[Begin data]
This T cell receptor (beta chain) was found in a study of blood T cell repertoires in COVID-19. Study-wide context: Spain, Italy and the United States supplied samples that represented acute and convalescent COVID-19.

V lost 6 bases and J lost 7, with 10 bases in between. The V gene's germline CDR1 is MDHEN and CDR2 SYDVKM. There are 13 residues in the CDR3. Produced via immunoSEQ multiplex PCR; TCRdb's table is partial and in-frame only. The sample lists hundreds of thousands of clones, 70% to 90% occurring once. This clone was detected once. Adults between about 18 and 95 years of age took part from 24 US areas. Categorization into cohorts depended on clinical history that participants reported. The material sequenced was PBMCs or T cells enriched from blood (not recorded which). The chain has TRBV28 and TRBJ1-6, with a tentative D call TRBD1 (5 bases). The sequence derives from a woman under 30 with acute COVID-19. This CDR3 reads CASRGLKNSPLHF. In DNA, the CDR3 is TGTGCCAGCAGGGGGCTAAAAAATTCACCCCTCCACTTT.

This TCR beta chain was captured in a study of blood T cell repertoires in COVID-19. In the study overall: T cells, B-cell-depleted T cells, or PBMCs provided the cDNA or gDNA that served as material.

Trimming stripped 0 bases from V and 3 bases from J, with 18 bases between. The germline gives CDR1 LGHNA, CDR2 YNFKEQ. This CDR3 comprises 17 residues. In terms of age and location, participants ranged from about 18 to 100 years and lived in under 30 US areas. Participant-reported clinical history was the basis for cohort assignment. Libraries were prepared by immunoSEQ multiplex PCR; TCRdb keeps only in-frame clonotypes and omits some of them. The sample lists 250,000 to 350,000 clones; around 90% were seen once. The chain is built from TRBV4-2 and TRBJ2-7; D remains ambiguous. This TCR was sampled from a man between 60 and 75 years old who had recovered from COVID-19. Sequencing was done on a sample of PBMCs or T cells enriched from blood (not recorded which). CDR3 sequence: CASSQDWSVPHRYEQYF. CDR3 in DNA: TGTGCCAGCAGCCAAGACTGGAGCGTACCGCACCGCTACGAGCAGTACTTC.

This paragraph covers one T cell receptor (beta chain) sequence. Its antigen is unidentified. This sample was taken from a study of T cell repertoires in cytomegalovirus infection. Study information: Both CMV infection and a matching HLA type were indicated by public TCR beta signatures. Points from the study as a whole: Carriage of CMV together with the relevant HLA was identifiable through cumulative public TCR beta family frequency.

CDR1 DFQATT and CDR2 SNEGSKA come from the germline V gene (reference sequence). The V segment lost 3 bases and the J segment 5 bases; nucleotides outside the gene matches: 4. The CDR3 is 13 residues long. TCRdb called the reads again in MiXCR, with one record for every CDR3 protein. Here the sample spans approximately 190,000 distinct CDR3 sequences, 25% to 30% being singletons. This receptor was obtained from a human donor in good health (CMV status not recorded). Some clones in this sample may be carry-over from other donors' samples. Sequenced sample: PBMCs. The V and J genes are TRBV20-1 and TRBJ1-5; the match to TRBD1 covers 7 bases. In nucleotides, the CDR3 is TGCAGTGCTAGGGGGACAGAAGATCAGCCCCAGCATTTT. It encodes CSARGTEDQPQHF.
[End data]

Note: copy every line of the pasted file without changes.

This T cell receptor (beta chain) was found in a study of blood T cell repertoires in COVID-19. Study-wide context: Spain, Italy and the United States supplied samples that represented acute and convalescent COVID-19.

V lost 6 bases and J lost 7, with 10 bases in between. The V gene's germline CDR1 is MDHEN and CDR2 SYDVKM. There are 13 residues in the CDR3. Produced via immunoSEQ multiplex PCR; TCRdb's table is partial and in-frame only. The sample lists hundreds of thousands of clones, 70% to 90% occurring once. This clone was detected once. Adults between about 18 and 95 years of age took part from 24 US areas. Categorization into cohorts depended on clinical history that participants reported. The material sequenced was PBMCs or T cells enriched from blood (not recorded which). The chain has TRBV28 and TRBJ1-6, with a tentative D call TRBD1 (5 bases). The sequence derives from a woman under 30 with acute COVID-19. This CDR3 reads CASRGLKNSPLHF. In DNA, the CDR3 is TGTGCCAGCAGGGGGCTAAAAAATTCACCCCTCCACTTT.

This TCR beta chain was captured in a study of blood T cell repertoires in COVID-19. In the study overall: T cells, B-cell-depleted T cells, or PBMCs provided the cDNA or gDNA that served as material.

Trimming stripped 0 bases from V and 3 bases from J, with 18 bases between. The germline gives CDR1 LGHNA, CDR2 YNFKEQ. This CDR3 comprises 17 residues. In terms of age and location, participants ranged from about 18 to 100 years and lived in under 30 US areas. Participant-reported clinical history was the basis for cohort assignment. Libraries were prepared by immunoSEQ multiplex PCR; TCRdb keeps only in-frame clonotypes and omits some of them. The sample lists 250,000 to 350,000 clones; around 90% were seen once. The chain is built from TRBV4-2 and TRBJ2-7; D remains ambiguous. This TCR was sampled from a man between 60 and 75 years old who had recovered from COVID-19. Sequencing was done on a sample of PBMCs or T cells enriched from blood (not recorded which). CDR3 sequence: CASSQDWSVPHRYEQYF. CDR3 in DNA: TGTGCCAGCAGCCAAGACTGGAGCGTACCGCACCGCTACGAGCAGTACTTC.

This paragraph covers one T cell receptor (beta chain) sequence. Its antigen is unidentified. This sample was taken from a study of T cell repertoires in cytomegalovirus infection. Study information: Both CMV infection and a matching HLA type were indicated by public TCR beta signatures. Points from the study as a whole: Carriage of CMV together with the relevant HLA was identifiable through cumulative public TCR beta family frequency.

CDR1 DFQATT and CDR2 SNEGSKA come from the germline V gene (reference sequence). The V segment lost 3 bases and the J segment 5 bases; nucleotides outside the gene matches: 4. The CDR3 is 13 residues long. TCRdb called the reads again in MiXCR, with one record for every CDR3 protein. Here the sample spans approximately 190,000 distinct CDR3 sequences, 25% to 30% being singletons. This receptor was obtained from a human donor in good health (CMV status not recorded). Some clones in this sample may be carry-over from other donors' samples. Sequenced sample: PBMCs. The V and J genes are TRBV20-1 and TRBJ1-5; the match to TRBD1 covers 7 bases. In nucleotides, the CDR3 is TGCAGTGCTAGGGGGACAGAAGATCAGCCCCAGCATTTT. It encodes CSARGTEDQPQHF.